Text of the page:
Image of flood damage

Although some tree species are tolerant of periodic or even prolonged flooding, most tree species are severely stressed by flood events. Roots require oxygen for cellular respiration, which is the process of metabolizing sugars to produce energy. The energy produced from respiration is used by trees to power a wide variety of physiological processes necessary to stay alive. During floods, tree roots become starved of oxygen, and therefore cannot undergo cellular respiration. If flooding is prolonged, the entire root system can be severely damaged, eventually leading to decline or death of the tree. Flood tolerant species have evolved mechanisms to transport oxygen from the crown of the tree into the roots, while flood intolerant species lack this oxygen transport mechanism. Flooding while trees are dormant is usually less damaging that flooding that occurs during the growing season. Flood damage symptoms may take years to develop and are difficult to diagnose because they resemble many other root disorders and diseases. Be aware that prolonged soil saturation can have the same effect as floods.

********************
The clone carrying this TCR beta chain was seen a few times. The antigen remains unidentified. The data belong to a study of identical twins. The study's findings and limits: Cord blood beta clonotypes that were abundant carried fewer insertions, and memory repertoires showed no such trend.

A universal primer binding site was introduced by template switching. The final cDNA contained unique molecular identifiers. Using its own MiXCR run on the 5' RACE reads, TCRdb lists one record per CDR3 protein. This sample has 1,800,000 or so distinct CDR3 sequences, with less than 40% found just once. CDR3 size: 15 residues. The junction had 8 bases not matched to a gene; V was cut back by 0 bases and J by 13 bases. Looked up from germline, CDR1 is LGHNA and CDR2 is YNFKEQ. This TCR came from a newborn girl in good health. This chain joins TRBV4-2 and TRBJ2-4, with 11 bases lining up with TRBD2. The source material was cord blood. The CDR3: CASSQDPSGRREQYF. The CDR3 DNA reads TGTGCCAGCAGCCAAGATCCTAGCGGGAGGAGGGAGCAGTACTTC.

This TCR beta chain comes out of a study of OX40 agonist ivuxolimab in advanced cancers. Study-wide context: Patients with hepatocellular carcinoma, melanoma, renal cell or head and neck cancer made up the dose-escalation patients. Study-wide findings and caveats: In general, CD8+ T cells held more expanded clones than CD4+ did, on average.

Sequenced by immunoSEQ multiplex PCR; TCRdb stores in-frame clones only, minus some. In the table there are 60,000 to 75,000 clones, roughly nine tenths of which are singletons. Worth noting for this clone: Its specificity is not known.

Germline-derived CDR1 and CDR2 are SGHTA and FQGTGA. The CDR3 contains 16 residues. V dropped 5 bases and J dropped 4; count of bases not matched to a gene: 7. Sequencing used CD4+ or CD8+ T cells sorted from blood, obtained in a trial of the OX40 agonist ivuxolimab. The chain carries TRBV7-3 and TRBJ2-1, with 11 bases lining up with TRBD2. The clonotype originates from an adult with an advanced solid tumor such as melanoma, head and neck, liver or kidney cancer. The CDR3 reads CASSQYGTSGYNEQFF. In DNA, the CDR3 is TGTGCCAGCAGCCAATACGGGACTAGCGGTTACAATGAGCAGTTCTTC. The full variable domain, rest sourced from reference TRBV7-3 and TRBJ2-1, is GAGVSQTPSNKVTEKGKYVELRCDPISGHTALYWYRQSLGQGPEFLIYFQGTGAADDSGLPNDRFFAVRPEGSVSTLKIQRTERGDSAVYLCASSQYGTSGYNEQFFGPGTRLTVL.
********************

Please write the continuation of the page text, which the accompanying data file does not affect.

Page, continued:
Nathan Hoover

Forest Health Forester
(615) 289-7373

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